mlee303 at YAHOO.COM
Fri Mar 15 13:42:58 UTC 2002
One can easily represent a group by simply being a participant, but
to represent means to do it with style, with class, by being the
--- Mai Kuha <mkuha at BSUVC.BSU.EDU> wrote:
> From the examples I've heard, I got the impression that there is a
> difference in meaning--e.g. a runner who is dead last in a race
> represents a group, but doesn't represent. Analyzing the form as a
> transitive "represent" without a surface object would seem to imply
> the meanings are as similar as "eat" vs. "eat dinner". Of course, I
> easily be totally wrong about the meaning distinction.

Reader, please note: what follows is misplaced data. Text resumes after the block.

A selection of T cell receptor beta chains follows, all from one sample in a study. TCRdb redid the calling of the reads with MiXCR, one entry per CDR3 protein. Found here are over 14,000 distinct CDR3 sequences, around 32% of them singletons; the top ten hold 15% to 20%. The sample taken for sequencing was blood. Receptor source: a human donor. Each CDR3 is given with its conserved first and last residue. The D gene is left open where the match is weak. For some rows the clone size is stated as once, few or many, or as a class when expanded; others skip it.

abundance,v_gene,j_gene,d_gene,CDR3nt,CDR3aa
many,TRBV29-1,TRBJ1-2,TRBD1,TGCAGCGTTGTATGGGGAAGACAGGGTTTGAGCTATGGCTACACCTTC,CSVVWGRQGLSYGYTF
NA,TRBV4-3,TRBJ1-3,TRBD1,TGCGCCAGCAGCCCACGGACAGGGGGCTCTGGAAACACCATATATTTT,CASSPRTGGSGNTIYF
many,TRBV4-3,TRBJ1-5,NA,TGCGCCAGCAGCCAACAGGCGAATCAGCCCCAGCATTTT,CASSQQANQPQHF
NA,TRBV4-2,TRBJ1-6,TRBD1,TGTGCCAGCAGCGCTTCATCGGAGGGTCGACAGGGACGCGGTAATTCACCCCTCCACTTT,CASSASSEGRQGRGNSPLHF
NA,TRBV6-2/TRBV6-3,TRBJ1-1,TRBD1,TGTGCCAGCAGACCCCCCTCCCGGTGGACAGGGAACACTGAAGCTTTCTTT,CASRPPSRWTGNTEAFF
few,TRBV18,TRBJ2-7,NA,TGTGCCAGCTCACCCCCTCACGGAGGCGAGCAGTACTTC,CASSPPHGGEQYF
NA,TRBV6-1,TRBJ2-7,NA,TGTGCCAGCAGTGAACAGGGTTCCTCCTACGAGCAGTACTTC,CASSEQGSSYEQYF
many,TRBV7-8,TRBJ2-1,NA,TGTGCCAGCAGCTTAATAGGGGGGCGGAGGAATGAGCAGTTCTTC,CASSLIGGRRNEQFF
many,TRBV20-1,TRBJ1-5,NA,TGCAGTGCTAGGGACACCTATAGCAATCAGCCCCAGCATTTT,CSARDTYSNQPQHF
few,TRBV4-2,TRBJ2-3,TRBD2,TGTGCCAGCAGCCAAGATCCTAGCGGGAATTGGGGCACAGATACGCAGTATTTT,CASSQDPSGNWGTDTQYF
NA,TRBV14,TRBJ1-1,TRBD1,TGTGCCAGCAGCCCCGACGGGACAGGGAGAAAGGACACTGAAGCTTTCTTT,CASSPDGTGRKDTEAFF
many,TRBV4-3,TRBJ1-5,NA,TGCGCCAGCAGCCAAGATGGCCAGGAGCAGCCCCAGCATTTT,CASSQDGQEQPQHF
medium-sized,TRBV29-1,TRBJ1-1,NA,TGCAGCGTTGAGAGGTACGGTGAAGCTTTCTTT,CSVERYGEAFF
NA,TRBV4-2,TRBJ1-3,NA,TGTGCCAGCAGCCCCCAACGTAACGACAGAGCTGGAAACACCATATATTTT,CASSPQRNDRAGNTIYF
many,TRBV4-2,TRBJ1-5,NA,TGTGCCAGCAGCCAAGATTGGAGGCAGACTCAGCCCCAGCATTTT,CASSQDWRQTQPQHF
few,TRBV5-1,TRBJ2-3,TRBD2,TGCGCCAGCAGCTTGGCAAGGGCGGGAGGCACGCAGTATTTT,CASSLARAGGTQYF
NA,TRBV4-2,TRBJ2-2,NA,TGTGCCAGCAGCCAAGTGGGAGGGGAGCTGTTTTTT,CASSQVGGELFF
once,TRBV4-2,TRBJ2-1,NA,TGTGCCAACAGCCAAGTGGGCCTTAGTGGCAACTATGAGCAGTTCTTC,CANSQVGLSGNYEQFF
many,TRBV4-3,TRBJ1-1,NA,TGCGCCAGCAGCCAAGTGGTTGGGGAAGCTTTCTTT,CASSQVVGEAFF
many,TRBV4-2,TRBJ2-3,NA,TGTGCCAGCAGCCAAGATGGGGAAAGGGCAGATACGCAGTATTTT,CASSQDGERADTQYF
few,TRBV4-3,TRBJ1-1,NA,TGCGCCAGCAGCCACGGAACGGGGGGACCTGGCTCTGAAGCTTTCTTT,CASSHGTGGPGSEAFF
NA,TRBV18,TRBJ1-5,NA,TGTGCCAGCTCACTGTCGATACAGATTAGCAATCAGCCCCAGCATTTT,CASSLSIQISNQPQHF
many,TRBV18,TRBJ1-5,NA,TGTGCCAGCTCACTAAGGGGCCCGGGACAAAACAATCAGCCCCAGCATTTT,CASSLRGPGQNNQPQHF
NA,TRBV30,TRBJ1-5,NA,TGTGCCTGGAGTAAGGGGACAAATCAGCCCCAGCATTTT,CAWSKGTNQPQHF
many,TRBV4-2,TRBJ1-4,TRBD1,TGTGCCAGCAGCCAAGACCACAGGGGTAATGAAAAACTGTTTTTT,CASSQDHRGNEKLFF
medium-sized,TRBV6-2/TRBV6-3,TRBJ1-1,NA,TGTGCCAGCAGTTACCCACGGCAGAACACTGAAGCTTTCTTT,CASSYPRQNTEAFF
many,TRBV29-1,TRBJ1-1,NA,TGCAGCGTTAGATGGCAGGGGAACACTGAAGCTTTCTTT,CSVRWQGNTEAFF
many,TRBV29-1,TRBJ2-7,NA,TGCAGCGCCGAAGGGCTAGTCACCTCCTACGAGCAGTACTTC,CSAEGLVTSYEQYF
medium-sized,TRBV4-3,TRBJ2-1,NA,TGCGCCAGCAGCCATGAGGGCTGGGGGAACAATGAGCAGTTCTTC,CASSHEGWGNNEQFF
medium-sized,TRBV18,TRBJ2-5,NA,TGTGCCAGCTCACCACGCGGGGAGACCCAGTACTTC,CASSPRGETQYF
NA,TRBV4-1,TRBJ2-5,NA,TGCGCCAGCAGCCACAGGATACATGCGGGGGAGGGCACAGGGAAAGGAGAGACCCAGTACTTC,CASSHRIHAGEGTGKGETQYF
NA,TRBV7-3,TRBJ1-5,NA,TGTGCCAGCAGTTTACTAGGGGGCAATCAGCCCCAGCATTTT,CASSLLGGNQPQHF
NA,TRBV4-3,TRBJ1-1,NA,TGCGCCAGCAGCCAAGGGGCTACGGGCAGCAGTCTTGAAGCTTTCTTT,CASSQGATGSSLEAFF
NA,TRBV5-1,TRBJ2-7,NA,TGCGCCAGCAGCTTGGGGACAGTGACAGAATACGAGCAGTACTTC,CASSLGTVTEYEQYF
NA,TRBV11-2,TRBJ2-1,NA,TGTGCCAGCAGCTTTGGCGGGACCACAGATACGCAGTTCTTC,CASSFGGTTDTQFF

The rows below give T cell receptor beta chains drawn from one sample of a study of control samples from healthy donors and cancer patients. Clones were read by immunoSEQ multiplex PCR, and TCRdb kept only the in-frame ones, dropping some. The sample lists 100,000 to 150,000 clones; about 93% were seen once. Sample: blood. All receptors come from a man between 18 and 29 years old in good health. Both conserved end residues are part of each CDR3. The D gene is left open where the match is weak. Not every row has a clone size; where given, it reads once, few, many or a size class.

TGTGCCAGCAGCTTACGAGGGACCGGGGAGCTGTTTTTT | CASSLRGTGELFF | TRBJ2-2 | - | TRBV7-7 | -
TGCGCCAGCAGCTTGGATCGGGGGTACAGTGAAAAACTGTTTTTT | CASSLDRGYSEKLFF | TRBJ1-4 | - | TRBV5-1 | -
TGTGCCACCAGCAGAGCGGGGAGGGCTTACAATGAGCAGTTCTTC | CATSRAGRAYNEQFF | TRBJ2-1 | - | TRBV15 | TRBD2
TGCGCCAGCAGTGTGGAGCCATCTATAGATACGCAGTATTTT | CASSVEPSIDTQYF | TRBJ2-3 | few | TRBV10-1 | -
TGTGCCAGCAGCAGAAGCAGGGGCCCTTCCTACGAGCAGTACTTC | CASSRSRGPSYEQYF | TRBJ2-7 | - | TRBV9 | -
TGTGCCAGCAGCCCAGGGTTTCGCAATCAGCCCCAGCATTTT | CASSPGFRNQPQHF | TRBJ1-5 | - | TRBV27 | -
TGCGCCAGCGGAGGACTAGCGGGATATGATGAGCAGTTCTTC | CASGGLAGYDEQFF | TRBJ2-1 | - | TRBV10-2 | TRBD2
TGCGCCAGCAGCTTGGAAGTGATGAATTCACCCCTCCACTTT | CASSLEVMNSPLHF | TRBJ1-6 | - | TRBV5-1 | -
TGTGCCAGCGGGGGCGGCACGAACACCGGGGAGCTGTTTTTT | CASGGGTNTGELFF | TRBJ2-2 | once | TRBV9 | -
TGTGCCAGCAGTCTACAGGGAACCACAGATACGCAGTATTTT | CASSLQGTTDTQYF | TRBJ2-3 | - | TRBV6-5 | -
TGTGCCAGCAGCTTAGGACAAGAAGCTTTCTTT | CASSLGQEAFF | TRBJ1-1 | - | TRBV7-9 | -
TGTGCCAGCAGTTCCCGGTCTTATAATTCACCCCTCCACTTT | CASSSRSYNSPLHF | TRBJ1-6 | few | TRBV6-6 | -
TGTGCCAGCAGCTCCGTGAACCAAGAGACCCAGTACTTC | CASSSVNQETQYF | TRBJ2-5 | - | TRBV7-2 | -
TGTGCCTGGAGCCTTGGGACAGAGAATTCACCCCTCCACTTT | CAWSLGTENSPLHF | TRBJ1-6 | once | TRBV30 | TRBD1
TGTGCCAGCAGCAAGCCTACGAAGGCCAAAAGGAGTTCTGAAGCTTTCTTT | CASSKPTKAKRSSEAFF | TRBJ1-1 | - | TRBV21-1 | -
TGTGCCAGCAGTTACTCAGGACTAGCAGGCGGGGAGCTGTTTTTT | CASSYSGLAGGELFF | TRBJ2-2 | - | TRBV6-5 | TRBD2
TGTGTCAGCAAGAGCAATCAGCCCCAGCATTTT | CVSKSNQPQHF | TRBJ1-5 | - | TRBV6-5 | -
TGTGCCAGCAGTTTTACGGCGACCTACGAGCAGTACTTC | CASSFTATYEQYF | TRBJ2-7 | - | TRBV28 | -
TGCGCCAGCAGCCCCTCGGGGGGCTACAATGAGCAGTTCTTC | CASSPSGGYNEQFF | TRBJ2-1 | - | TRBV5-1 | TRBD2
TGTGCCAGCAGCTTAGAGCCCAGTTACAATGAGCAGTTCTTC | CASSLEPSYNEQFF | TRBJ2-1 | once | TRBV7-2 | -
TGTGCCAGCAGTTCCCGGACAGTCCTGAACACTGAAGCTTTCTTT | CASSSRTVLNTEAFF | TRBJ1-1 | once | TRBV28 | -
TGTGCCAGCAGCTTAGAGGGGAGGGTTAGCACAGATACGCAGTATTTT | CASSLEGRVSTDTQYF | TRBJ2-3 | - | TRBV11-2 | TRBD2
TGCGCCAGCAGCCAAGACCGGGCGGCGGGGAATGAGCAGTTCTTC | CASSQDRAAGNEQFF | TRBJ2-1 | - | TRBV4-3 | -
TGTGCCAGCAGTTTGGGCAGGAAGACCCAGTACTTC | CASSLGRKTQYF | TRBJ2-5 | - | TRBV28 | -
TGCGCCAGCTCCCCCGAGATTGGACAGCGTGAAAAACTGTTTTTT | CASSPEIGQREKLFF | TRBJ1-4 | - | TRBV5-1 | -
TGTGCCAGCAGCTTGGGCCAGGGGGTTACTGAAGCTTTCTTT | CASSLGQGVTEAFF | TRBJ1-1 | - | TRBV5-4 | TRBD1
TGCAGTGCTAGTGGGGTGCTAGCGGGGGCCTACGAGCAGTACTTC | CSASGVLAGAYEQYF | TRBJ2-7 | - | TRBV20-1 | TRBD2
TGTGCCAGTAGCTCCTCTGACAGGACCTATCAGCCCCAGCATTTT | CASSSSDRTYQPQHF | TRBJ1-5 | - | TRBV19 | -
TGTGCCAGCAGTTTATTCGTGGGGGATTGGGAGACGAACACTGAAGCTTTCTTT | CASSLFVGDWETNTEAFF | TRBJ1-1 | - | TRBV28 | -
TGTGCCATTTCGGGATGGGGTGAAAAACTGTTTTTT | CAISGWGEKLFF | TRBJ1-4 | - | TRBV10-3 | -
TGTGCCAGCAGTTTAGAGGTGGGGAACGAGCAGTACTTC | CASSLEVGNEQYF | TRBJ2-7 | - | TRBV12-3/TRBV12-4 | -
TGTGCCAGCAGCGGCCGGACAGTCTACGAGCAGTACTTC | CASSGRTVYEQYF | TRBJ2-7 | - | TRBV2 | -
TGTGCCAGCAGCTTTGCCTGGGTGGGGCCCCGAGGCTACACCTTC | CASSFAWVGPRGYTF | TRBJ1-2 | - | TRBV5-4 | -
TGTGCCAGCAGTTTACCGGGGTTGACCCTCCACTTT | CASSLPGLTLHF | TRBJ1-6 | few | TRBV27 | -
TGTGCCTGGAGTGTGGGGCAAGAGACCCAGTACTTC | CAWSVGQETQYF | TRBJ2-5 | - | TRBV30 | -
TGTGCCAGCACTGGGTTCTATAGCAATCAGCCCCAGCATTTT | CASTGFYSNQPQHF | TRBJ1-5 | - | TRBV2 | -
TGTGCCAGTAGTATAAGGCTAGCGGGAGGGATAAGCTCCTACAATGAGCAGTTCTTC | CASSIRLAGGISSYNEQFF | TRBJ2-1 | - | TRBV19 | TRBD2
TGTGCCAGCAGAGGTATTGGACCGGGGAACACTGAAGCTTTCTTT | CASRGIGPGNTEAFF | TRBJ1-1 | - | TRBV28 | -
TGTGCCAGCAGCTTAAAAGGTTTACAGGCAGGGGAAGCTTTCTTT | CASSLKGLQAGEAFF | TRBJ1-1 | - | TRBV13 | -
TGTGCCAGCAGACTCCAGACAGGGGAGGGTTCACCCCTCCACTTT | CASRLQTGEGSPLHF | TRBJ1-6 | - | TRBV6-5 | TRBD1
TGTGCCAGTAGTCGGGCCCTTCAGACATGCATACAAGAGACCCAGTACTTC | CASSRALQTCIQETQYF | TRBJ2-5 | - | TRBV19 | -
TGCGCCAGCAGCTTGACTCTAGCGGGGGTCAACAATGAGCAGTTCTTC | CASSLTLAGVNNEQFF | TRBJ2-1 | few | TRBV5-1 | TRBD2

> On Thu, 14 Mar 2002 P2052 at AOL.COM wrote:
> > I've heard "represent" used quite often without a surface object;
> > since in all of the cases, the object was understood (or
> elsewhere supplied),
> > I considered "represent" not intransitive, but, rather,
> transitive, followed
> > by an elliptical NP.
> > EXAMPLE: I'm the only male in the choir, so I have to represent .
> . . [all
> > males].
> Mai Kuha mkuha at bsuvc.bsu.edu
> Department of English (765) 285-8410
> Ball State University
Margaret G. Lee, Ph.D.
Associate Professor - English and Linguistics
& University Editor
Department of English
Hampton University, Hampton, VA 23668
e-mail: margaret.lee at hamptonu.edu or mlee303 at yahoo.com
Do You Yahoo!?
Yahoo! Sports - live college hoops coverage
More information about the Ads-l